The vast majority of businesses were caught off-guard by the outbreak of Covid-19 at the beginning of 2020. Now that we have a better understanding of what it means for global trade and consumer buying habits, companies can adjust and adapt and start to make plans in advance. One of the most important considerations when offering online shopping is crunching the numbers related to logistics. Will you be paying for warehousing and distribution? How many packages are you expecting to send or ship per day? Are you dealing with customers locally, nationally or internationally? Where possible, it pays to plan ahead. If you’re expecting a surge in orders, make sure you have the arrangements in place to deal with an influx and ensure you’re operating cost-effectively. Explore different options, get quotes and make sure you’re ready to offer new services. You don’t want to lose customers the first time they place an order because you can’t deliver on promises. 

Exploring funding streams and efficiency savings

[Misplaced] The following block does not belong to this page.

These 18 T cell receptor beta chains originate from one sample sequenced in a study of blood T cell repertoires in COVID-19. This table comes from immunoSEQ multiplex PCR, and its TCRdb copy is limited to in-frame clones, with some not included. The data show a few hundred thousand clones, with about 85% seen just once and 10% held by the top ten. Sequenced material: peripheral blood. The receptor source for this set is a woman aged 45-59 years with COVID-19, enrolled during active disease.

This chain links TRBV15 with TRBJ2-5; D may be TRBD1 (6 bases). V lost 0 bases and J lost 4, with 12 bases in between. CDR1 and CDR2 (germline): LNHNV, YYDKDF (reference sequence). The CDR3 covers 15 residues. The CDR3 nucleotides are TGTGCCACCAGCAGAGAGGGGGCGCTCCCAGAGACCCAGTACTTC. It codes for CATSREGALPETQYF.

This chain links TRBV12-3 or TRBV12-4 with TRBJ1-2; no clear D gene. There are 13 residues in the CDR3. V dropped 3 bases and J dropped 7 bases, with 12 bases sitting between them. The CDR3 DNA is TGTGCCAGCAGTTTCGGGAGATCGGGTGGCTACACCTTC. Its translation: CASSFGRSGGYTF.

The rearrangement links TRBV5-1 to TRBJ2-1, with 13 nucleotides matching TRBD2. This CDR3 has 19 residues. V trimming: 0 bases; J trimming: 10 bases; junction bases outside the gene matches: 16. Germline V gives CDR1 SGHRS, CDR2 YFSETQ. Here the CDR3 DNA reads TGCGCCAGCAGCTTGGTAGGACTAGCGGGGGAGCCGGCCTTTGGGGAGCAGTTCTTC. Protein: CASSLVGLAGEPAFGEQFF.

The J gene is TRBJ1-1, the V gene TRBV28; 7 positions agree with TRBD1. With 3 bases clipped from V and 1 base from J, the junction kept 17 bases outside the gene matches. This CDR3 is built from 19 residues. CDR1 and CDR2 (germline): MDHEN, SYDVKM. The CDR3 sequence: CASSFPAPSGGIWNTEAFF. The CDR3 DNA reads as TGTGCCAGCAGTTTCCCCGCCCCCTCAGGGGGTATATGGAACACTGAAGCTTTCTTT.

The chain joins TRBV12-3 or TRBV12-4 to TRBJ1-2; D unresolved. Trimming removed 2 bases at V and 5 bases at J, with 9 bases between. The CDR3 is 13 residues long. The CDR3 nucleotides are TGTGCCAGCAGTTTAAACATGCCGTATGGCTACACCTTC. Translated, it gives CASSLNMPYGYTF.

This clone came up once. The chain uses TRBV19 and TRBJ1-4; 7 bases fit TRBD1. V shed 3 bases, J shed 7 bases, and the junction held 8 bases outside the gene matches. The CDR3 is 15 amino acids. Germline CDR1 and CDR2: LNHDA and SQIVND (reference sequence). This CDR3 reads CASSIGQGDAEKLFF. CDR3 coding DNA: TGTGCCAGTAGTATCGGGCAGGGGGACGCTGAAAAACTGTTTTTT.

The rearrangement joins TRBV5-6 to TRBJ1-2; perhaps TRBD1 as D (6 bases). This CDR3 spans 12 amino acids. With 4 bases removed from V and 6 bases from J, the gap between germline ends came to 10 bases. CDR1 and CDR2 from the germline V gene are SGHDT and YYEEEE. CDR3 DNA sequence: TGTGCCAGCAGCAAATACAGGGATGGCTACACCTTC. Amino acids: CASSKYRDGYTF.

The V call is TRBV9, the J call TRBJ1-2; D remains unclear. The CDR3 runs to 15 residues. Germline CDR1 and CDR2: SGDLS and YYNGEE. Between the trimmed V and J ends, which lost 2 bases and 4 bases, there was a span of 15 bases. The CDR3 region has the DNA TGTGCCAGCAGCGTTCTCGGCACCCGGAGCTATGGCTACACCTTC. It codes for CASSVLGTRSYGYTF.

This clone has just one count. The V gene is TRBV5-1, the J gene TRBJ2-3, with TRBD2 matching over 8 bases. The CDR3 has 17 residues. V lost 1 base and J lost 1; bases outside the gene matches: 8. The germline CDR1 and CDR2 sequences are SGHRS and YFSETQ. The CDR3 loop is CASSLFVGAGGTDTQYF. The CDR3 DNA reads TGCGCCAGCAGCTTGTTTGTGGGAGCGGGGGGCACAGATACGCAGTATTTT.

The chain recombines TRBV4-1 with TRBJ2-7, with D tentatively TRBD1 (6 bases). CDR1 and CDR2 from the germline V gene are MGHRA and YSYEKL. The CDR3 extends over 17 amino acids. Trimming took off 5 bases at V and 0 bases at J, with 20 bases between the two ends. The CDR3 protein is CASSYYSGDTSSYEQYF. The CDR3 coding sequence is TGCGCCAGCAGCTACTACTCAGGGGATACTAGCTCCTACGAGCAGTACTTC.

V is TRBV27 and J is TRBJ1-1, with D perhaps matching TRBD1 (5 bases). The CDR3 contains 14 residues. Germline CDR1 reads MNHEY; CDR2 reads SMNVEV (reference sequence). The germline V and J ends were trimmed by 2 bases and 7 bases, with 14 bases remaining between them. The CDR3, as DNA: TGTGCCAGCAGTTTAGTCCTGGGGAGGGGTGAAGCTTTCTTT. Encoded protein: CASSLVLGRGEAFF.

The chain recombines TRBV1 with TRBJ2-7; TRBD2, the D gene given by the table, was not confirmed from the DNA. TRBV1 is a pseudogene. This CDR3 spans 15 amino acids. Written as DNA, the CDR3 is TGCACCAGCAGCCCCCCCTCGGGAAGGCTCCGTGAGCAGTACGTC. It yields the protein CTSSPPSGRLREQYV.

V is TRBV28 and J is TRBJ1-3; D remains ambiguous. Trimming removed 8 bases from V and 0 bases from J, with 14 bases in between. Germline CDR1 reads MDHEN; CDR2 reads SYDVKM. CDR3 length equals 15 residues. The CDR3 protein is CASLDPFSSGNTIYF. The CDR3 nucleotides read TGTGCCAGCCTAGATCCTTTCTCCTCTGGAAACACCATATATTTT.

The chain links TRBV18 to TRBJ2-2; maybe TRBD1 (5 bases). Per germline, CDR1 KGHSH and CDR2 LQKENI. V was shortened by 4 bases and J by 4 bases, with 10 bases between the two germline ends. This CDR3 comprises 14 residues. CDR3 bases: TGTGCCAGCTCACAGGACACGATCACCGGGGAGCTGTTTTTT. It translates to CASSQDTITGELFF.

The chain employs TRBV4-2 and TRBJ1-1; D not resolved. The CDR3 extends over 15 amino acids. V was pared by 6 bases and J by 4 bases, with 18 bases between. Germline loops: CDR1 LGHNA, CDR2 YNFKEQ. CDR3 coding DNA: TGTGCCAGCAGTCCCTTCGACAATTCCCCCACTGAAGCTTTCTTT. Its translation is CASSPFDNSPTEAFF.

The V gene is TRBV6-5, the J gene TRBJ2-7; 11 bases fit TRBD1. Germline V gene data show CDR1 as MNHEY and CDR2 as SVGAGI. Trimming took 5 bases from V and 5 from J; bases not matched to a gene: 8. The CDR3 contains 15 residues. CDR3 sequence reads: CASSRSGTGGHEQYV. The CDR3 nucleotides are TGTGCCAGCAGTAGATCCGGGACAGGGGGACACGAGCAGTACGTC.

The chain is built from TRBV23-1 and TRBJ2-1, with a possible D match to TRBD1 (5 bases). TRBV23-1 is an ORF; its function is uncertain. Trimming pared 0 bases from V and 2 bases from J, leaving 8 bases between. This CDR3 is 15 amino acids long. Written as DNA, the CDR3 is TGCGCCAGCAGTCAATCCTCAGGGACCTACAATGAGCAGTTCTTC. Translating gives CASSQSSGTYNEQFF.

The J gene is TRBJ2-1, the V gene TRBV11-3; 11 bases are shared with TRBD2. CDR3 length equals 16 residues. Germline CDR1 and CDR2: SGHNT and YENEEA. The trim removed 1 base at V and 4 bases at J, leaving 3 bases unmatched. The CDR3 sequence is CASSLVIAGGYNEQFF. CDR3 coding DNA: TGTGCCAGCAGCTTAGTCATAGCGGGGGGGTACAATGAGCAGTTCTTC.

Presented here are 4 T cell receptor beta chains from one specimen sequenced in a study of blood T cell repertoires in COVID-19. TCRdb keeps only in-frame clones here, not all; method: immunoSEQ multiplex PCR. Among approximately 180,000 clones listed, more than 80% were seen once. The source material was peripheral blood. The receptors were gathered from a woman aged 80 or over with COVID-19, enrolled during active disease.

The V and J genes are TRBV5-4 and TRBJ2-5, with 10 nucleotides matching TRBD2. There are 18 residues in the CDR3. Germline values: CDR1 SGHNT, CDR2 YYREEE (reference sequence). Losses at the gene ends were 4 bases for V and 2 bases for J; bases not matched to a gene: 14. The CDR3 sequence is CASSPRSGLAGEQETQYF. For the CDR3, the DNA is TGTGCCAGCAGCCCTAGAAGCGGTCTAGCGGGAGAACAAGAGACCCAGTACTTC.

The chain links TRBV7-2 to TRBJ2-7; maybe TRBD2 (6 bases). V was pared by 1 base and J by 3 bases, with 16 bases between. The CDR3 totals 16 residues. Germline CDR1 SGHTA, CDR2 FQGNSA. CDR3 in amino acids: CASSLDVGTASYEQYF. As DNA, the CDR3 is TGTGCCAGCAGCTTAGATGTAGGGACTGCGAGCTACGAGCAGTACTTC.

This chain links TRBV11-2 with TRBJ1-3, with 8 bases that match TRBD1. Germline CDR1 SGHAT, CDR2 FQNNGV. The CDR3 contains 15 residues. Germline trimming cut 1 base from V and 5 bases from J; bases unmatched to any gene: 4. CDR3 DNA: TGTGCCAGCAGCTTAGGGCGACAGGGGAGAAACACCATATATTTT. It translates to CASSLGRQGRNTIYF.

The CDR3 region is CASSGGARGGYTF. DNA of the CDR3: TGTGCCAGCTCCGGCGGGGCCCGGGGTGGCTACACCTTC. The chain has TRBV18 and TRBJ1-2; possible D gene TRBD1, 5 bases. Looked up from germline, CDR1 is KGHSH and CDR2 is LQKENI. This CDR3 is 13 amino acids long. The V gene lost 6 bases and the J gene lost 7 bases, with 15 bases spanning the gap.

There is no doubt that the Coronavirus crisis has wreaked havoc on organizations and companies across almost every sector. With the future uncertain, it’s beneficial for business owners to explore funding streams, to keep a close eye on the books and to look into efficiency savings. Altering staffing structures, adapting to embrace and capitalize on new buying trends and automating processes can save time and money. When it comes to funding plans for growing your business and catering to an online market, businesses can consider personal investment through options like buying and selling stocks, trading share CFDs or selling real estate, external investment or borrowing. Weigh up the options open to you, compare the pros and cons and make sure you understand the risks or implications of borrowing, putting your money into an investment opportunity or giving away part of the business in return for a cash boost.